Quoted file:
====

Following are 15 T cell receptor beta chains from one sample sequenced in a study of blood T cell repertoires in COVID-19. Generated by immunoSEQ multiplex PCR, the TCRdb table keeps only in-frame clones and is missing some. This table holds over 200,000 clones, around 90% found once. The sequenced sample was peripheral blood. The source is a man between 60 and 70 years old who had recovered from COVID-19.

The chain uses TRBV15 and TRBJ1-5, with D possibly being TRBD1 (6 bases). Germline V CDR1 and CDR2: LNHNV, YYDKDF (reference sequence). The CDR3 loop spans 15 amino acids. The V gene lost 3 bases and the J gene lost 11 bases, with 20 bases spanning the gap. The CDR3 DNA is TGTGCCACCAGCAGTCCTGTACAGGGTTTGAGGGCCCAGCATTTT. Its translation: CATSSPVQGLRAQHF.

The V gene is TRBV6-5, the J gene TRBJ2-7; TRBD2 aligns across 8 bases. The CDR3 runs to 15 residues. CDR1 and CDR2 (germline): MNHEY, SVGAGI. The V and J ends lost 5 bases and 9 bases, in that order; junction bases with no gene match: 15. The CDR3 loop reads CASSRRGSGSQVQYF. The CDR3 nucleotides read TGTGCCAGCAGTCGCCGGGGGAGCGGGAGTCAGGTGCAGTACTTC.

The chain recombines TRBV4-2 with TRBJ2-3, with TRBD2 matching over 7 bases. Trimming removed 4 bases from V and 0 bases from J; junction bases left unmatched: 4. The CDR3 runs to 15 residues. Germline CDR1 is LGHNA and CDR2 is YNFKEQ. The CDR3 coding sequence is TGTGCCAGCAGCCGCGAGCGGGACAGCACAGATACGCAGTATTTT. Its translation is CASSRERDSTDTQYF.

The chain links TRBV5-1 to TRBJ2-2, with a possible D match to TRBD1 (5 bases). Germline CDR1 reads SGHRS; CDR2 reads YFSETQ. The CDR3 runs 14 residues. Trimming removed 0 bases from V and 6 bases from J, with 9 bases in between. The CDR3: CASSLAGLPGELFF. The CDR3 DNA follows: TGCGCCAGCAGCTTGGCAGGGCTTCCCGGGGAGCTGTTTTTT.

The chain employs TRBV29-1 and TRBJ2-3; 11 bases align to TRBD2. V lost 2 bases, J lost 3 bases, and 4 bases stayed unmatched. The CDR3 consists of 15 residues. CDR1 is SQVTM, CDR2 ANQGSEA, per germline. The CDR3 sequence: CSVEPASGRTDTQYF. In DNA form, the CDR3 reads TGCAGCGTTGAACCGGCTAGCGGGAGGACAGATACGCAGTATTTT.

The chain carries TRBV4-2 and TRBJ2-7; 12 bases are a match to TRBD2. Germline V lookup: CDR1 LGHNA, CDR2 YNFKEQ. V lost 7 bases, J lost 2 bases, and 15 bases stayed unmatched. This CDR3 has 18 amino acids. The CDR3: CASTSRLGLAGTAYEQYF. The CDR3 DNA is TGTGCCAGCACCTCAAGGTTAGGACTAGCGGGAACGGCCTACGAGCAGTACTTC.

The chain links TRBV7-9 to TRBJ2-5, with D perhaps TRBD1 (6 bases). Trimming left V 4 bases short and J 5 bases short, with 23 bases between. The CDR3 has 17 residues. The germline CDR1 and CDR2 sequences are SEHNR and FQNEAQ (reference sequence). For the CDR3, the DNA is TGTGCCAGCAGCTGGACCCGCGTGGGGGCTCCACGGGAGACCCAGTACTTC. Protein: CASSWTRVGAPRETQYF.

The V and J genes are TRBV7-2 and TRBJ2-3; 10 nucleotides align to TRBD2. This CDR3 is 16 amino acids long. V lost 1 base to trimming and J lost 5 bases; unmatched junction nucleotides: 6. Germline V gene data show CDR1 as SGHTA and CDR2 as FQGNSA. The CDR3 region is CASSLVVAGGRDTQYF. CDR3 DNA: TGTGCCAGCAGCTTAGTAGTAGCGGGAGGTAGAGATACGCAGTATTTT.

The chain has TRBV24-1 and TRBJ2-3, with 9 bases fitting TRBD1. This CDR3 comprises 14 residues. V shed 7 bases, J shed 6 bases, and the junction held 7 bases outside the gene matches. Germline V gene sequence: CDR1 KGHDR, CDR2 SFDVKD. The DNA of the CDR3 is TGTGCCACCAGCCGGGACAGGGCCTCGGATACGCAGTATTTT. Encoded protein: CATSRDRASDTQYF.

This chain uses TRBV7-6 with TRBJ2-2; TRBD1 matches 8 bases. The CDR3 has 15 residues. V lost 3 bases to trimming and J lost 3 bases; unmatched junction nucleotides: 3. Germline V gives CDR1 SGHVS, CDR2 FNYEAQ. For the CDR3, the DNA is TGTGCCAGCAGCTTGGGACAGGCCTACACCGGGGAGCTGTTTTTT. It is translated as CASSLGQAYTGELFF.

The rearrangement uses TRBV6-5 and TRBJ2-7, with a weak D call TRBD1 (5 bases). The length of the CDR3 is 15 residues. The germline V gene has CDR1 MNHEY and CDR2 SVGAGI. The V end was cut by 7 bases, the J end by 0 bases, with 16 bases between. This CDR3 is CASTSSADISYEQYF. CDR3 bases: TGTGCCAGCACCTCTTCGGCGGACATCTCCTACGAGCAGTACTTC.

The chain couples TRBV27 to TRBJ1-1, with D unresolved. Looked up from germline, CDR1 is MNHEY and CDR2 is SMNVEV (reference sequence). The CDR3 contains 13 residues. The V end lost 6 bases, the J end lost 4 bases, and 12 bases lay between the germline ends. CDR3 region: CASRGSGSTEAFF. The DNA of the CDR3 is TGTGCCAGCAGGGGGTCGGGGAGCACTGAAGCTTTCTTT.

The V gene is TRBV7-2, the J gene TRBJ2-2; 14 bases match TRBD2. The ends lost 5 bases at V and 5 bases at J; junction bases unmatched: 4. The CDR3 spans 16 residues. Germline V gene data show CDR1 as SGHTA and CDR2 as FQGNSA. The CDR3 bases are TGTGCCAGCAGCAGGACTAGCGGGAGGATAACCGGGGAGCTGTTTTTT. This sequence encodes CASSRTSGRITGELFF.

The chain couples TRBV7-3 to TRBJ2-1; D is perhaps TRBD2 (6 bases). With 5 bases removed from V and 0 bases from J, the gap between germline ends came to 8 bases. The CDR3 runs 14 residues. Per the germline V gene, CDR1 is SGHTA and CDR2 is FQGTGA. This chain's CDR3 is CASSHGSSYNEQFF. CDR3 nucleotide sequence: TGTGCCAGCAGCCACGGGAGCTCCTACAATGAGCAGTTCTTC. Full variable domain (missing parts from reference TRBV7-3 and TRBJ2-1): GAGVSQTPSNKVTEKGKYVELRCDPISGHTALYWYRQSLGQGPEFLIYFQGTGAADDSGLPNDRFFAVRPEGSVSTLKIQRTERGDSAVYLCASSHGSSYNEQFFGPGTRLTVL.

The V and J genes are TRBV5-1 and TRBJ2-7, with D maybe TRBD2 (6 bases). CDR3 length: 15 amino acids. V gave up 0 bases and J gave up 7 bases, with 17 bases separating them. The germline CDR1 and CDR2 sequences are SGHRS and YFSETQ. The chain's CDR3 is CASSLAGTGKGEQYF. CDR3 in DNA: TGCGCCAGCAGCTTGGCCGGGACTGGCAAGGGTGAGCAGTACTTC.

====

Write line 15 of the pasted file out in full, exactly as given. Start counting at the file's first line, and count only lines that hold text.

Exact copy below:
The chain couples TRBV7-3 to TRBJ2-1; D is perhaps TRBD2 (6 bases). With 5 bases removed from V and 0 bases from J, the gap between germline ends came to 8 bases. The CDR3 runs 14 residues. Per the germline V gene, CDR1 is SGHTA and CDR2 is FQGTGA. This chain's CDR3 is CASSHGSSYNEQFF. CDR3 nucleotide sequence: TGTGCCAGCAGCCACGGGAGCTCCTACAATGAGCAGTTCTTC. Full variable domain (missing parts from reference TRBV7-3 and TRBJ2-1): GAGVSQTPSNKVTEKGKYVELRCDPISGHTALYWYRQSLGQGPEFLIYFQGTGAADDSGLPNDRFFAVRPEGSVSTLKIQRTERGDSAVYLCASSHGSSYNEQFFGPGTRLTVL.